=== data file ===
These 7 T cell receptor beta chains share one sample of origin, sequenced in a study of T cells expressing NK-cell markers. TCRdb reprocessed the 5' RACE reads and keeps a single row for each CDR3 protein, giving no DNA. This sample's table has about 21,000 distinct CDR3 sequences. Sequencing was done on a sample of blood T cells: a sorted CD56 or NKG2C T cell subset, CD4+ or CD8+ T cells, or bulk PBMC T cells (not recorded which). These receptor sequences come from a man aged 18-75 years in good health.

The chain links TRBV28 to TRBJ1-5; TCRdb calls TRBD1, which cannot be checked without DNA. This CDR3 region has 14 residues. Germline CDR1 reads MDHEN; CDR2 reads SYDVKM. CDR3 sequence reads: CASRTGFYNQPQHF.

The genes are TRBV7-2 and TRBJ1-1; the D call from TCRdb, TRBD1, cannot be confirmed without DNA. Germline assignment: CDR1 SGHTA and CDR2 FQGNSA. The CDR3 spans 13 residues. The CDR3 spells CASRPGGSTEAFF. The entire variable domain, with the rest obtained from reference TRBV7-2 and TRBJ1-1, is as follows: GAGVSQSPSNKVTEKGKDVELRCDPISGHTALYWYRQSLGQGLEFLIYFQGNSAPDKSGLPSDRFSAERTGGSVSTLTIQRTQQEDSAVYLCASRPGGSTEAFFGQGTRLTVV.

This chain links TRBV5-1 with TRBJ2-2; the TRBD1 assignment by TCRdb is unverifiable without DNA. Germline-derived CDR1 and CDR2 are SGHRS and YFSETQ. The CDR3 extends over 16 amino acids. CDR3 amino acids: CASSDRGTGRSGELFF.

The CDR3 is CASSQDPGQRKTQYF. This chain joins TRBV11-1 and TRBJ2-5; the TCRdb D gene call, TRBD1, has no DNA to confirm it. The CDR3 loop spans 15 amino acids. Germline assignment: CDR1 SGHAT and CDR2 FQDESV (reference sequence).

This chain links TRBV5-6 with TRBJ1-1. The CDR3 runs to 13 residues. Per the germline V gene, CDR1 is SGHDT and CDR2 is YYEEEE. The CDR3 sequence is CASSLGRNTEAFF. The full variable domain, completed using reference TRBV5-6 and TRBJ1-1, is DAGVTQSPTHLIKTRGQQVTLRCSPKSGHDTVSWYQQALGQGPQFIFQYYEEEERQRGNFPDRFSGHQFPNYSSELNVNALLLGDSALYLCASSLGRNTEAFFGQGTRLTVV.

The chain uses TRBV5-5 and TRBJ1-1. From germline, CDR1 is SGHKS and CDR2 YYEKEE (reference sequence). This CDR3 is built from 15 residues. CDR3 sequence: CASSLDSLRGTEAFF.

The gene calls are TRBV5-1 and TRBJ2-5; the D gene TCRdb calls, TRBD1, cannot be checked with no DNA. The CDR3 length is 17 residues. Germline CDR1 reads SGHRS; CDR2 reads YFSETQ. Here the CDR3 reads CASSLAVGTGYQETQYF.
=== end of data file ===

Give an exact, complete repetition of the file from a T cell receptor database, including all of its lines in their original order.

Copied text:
These 7 T cell receptor beta chains share one sample of origin, sequenced in a study of T cells expressing NK-cell markers. TCRdb reprocessed the 5' RACE reads and keeps a single row for each CDR3 protein, giving no DNA. This sample's table has about 21,000 distinct CDR3 sequences. Sequencing was done on a sample of blood T cells: a sorted CD56 or NKG2C T cell subset, CD4+ or CD8+ T cells, or bulk PBMC T cells (not recorded which). These receptor sequences come from a man aged 18-75 years in good health.

The chain links TRBV28 to TRBJ1-5; TCRdb calls TRBD1, which cannot be checked without DNA. This CDR3 region has 14 residues. Germline CDR1 reads MDHEN; CDR2 reads SYDVKM. CDR3 sequence reads: CASRTGFYNQPQHF.

The genes are TRBV7-2 and TRBJ1-1; the D call from TCRdb, TRBD1, cannot be confirmed without DNA. Germline assignment: CDR1 SGHTA and CDR2 FQGNSA. The CDR3 spans 13 residues. The CDR3 spells CASRPGGSTEAFF. The entire variable domain, with the rest obtained from reference TRBV7-2 and TRBJ1-1, is as follows: GAGVSQSPSNKVTEKGKDVELRCDPISGHTALYWYRQSLGQGLEFLIYFQGNSAPDKSGLPSDRFSAERTGGSVSTLTIQRTQQEDSAVYLCASRPGGSTEAFFGQGTRLTVV.

This chain links TRBV5-1 with TRBJ2-2; the TRBD1 assignment by TCRdb is unverifiable without DNA. Germline-derived CDR1 and CDR2 are SGHRS and YFSETQ. The CDR3 extends over 16 amino acids. CDR3 amino acids: CASSDRGTGRSGELFF.

The CDR3 is CASSQDPGQRKTQYF. This chain joins TRBV11-1 and TRBJ2-5; the TCRdb D gene call, TRBD1, has no DNA to confirm it. The CDR3 loop spans 15 amino acids. Germline assignment: CDR1 SGHAT and CDR2 FQDESV (reference sequence).

This chain links TRBV5-6 with TRBJ1-1. The CDR3 runs to 13 residues. Per the germline V gene, CDR1 is SGHDT and CDR2 is YYEEEE. The CDR3 sequence is CASSLGRNTEAFF. The full variable domain, completed using reference TRBV5-6 and TRBJ1-1, is DAGVTQSPTHLIKTRGQQVTLRCSPKSGHDTVSWYQQALGQGPQFIFQYYEEEERQRGNFPDRFSGHQFPNYSSELNVNALLLGDSALYLCASSLGRNTEAFFGQGTRLTVV.

The chain uses TRBV5-5 and TRBJ1-1. From germline, CDR1 is SGHKS and CDR2 YYEKEE (reference sequence). This CDR3 is built from 15 residues. CDR3 sequence: CASSLDSLRGTEAFF.

The gene calls are TRBV5-1 and TRBJ2-5; the D gene TCRdb calls, TRBD1, cannot be checked with no DNA. The CDR3 length is 17 residues. Germline CDR1 reads SGHRS; CDR2 reads YFSETQ. Here the CDR3 reads CASSLAVGTGYQETQYF.